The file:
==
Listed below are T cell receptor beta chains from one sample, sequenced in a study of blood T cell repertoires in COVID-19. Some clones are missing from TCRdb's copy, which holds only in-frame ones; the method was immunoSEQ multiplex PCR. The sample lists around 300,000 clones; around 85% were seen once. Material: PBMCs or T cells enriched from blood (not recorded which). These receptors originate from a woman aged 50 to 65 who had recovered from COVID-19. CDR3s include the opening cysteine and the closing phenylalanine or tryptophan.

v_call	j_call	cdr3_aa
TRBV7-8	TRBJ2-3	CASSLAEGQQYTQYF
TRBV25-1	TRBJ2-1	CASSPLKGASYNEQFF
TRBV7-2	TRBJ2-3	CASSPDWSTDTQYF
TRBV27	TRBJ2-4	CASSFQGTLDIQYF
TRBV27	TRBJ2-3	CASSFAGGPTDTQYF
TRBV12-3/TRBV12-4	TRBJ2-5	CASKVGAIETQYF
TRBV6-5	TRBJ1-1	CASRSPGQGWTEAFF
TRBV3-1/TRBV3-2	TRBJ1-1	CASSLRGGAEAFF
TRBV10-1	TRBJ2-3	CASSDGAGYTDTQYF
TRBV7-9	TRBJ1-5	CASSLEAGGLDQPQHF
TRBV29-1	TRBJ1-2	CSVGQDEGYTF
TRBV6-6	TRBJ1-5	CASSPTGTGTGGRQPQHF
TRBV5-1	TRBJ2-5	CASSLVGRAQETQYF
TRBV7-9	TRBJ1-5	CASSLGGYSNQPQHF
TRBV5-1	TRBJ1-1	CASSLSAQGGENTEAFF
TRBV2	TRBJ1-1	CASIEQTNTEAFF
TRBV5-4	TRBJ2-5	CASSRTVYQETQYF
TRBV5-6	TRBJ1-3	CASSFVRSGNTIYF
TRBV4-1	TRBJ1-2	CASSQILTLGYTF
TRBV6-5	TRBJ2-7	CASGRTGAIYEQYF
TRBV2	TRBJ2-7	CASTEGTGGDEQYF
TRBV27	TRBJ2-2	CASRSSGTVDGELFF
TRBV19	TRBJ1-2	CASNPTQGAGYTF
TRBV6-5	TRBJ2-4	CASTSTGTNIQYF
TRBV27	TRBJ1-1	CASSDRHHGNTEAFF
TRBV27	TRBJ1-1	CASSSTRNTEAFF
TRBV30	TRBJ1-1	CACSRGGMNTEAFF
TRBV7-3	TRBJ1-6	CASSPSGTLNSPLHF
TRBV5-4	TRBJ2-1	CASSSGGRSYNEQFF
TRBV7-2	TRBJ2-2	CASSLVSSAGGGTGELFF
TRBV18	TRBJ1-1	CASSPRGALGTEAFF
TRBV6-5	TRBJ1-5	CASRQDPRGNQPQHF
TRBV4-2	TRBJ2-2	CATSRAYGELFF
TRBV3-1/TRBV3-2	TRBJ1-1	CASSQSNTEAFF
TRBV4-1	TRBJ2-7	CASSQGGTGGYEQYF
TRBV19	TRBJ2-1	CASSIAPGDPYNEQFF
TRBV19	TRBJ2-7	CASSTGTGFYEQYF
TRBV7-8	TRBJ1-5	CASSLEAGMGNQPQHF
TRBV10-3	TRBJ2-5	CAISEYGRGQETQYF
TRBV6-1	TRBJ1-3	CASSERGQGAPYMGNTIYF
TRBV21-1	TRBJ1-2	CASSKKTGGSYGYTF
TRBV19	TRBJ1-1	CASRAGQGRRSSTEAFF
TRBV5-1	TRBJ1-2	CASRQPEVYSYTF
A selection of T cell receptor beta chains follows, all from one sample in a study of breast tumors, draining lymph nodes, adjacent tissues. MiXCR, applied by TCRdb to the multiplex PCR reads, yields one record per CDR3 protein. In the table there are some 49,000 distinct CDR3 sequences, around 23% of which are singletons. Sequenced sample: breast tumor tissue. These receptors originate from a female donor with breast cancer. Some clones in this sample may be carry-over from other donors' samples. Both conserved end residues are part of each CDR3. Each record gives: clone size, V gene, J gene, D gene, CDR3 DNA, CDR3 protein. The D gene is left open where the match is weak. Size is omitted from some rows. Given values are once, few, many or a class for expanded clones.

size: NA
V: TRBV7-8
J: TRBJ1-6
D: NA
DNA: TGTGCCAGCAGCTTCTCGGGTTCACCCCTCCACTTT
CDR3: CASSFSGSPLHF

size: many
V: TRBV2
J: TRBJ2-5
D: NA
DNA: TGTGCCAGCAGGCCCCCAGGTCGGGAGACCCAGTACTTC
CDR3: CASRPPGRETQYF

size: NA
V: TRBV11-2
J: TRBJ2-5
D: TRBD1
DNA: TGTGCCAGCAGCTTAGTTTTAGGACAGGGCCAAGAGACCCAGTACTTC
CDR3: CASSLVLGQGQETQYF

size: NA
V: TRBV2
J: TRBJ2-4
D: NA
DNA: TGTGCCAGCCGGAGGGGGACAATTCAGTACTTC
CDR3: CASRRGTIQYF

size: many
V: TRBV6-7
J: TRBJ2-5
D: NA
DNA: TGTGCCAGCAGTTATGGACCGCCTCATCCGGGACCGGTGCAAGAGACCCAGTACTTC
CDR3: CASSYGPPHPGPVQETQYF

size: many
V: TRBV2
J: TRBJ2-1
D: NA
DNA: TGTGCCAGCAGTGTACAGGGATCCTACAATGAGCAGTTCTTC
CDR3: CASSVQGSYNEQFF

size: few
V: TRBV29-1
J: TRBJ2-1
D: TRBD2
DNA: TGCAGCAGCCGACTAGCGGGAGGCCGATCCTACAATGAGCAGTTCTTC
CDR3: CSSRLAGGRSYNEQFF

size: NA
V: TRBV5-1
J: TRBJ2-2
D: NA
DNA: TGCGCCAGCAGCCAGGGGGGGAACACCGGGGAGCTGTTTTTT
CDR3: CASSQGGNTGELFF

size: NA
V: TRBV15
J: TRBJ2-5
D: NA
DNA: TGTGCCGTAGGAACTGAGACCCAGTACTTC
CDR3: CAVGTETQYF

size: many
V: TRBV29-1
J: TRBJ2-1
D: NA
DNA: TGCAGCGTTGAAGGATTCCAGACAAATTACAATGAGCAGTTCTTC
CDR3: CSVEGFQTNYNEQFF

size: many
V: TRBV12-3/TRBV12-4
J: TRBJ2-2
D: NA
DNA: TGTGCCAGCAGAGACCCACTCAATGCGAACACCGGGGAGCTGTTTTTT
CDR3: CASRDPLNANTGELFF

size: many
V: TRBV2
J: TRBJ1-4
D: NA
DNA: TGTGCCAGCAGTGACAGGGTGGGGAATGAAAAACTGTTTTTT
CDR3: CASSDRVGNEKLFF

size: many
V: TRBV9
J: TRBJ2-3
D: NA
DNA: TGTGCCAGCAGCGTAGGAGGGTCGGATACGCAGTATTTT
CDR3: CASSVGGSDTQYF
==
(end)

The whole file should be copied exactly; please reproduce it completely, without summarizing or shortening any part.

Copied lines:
Listed below are T cell receptor beta chains from one sample, sequenced in a study of blood T cell repertoires in COVID-19. Some clones are missing from TCRdb's copy, which holds only in-frame ones; the method was immunoSEQ multiplex PCR. The sample lists around 300,000 clones; around 85% were seen once. Material: PBMCs or T cells enriched from blood (not recorded which). These receptors originate from a woman aged 50 to 65 who had recovered from COVID-19. CDR3s include the opening cysteine and the closing phenylalanine or tryptophan.

v_call	j_call	cdr3_aa
TRBV7-8	TRBJ2-3	CASSLAEGQQYTQYF
TRBV25-1	TRBJ2-1	CASSPLKGASYNEQFF
TRBV7-2	TRBJ2-3	CASSPDWSTDTQYF
TRBV27	TRBJ2-4	CASSFQGTLDIQYF
TRBV27	TRBJ2-3	CASSFAGGPTDTQYF
TRBV12-3/TRBV12-4	TRBJ2-5	CASKVGAIETQYF
TRBV6-5	TRBJ1-1	CASRSPGQGWTEAFF
TRBV3-1/TRBV3-2	TRBJ1-1	CASSLRGGAEAFF
TRBV10-1	TRBJ2-3	CASSDGAGYTDTQYF
TRBV7-9	TRBJ1-5	CASSLEAGGLDQPQHF
TRBV29-1	TRBJ1-2	CSVGQDEGYTF
TRBV6-6	TRBJ1-5	CASSPTGTGTGGRQPQHF
TRBV5-1	TRBJ2-5	CASSLVGRAQETQYF
TRBV7-9	TRBJ1-5	CASSLGGYSNQPQHF
TRBV5-1	TRBJ1-1	CASSLSAQGGENTEAFF
TRBV2	TRBJ1-1	CASIEQTNTEAFF
TRBV5-4	TRBJ2-5	CASSRTVYQETQYF
TRBV5-6	TRBJ1-3	CASSFVRSGNTIYF
TRBV4-1	TRBJ1-2	CASSQILTLGYTF
TRBV6-5	TRBJ2-7	CASGRTGAIYEQYF
TRBV2	TRBJ2-7	CASTEGTGGDEQYF
TRBV27	TRBJ2-2	CASRSSGTVDGELFF
TRBV19	TRBJ1-2	CASNPTQGAGYTF
TRBV6-5	TRBJ2-4	CASTSTGTNIQYF
TRBV27	TRBJ1-1	CASSDRHHGNTEAFF
TRBV27	TRBJ1-1	CASSSTRNTEAFF
TRBV30	TRBJ1-1	CACSRGGMNTEAFF
TRBV7-3	TRBJ1-6	CASSPSGTLNSPLHF
TRBV5-4	TRBJ2-1	CASSSGGRSYNEQFF
TRBV7-2	TRBJ2-2	CASSLVSSAGGGTGELFF
TRBV18	TRBJ1-1	CASSPRGALGTEAFF
TRBV6-5	TRBJ1-5	CASRQDPRGNQPQHF
TRBV4-2	TRBJ2-2	CATSRAYGELFF
TRBV3-1/TRBV3-2	TRBJ1-1	CASSQSNTEAFF
TRBV4-1	TRBJ2-7	CASSQGGTGGYEQYF
TRBV19	TRBJ2-1	CASSIAPGDPYNEQFF
TRBV19	TRBJ2-7	CASSTGTGFYEQYF
TRBV7-8	TRBJ1-5	CASSLEAGMGNQPQHF
TRBV10-3	TRBJ2-5	CAISEYGRGQETQYF
TRBV6-1	TRBJ1-3	CASSERGQGAPYMGNTIYF
TRBV21-1	TRBJ1-2	CASSKKTGGSYGYTF
TRBV19	TRBJ1-1	CASRAGQGRRSSTEAFF
TRBV5-1	TRBJ1-2	CASRQPEVYSYTF
A selection of T cell receptor beta chains follows, all from one sample in a study of breast tumors, draining lymph nodes, adjacent tissues. MiXCR, applied by TCRdb to the multiplex PCR reads, yields one record per CDR3 protein. In the table there are some 49,000 distinct CDR3 sequences, around 23% of which are singletons. Sequenced sample: breast tumor tissue. These receptors originate from a female donor with breast cancer. Some clones in this sample may be carry-over from other donors' samples. Both conserved end residues are part of each CDR3. Each record gives: clone size, V gene, J gene, D gene, CDR3 DNA, CDR3 protein. The D gene is left open where the match is weak. Size is omitted from some rows. Given values are once, few, many or a class for expanded clones.

size: NA
V: TRBV7-8
J: TRBJ1-6
D: NA
DNA: TGTGCCAGCAGCTTCTCGGGTTCACCCCTCCACTTT
CDR3: CASSFSGSPLHF

size: many
V: TRBV2
J: TRBJ2-5
D: NA
DNA: TGTGCCAGCAGGCCCCCAGGTCGGGAGACCCAGTACTTC
CDR3: CASRPPGRETQYF

size: NA
V: TRBV11-2
J: TRBJ2-5
D: TRBD1
DNA: TGTGCCAGCAGCTTAGTTTTAGGACAGGGCCAAGAGACCCAGTACTTC
CDR3: CASSLVLGQGQETQYF

size: NA
V: TRBV2
J: TRBJ2-4
D: NA
DNA: TGTGCCAGCCGGAGGGGGACAATTCAGTACTTC
CDR3: CASRRGTIQYF

size: many
V: TRBV6-7
J: TRBJ2-5
D: NA
DNA: TGTGCCAGCAGTTATGGACCGCCTCATCCGGGACCGGTGCAAGAGACCCAGTACTTC
CDR3: CASSYGPPHPGPVQETQYF

size: many
V: TRBV2
J: TRBJ2-1
D: NA
DNA: TGTGCCAGCAGTGTACAGGGATCCTACAATGAGCAGTTCTTC
CDR3: CASSVQGSYNEQFF

size: few
V: TRBV29-1
J: TRBJ2-1
D: TRBD2
DNA: TGCAGCAGCCGACTAGCGGGAGGCCGATCCTACAATGAGCAGTTCTTC
CDR3: CSSRLAGGRSYNEQFF

size: NA
V: TRBV5-1
J: TRBJ2-2
D: NA
DNA: TGCGCCAGCAGCCAGGGGGGGAACACCGGGGAGCTGTTTTTT
CDR3: CASSQGGNTGELFF

size: NA
V: TRBV15
J: TRBJ2-5
D: NA
DNA: TGTGCCGTAGGAACTGAGACCCAGTACTTC
CDR3: CAVGTETQYF

size: many
V: TRBV29-1
J: TRBJ2-1
D: NA
DNA: TGCAGCGTTGAAGGATTCCAGACAAATTACAATGAGCAGTTCTTC
CDR3: CSVEGFQTNYNEQFF

size: many
V: TRBV12-3/TRBV12-4
J: TRBJ2-2
D: NA
DNA: TGTGCCAGCAGAGACCCACTCAATGCGAACACCGGGGAGCTGTTTTTT
CDR3: CASRDPLNANTGELFF

size: many
V: TRBV2
J: TRBJ1-4
D: NA
DNA: TGTGCCAGCAGTGACAGGGTGGGGAATGAAAAACTGTTTTTT
CDR3: CASSDRVGNEKLFF

size: many
V: TRBV9
J: TRBJ2-3
D: NA
DNA: TGTGCCAGCAGCGTAGGAGGGTCGGATACGCAGTATTTT
CDR3: CASSVGGSDTQYF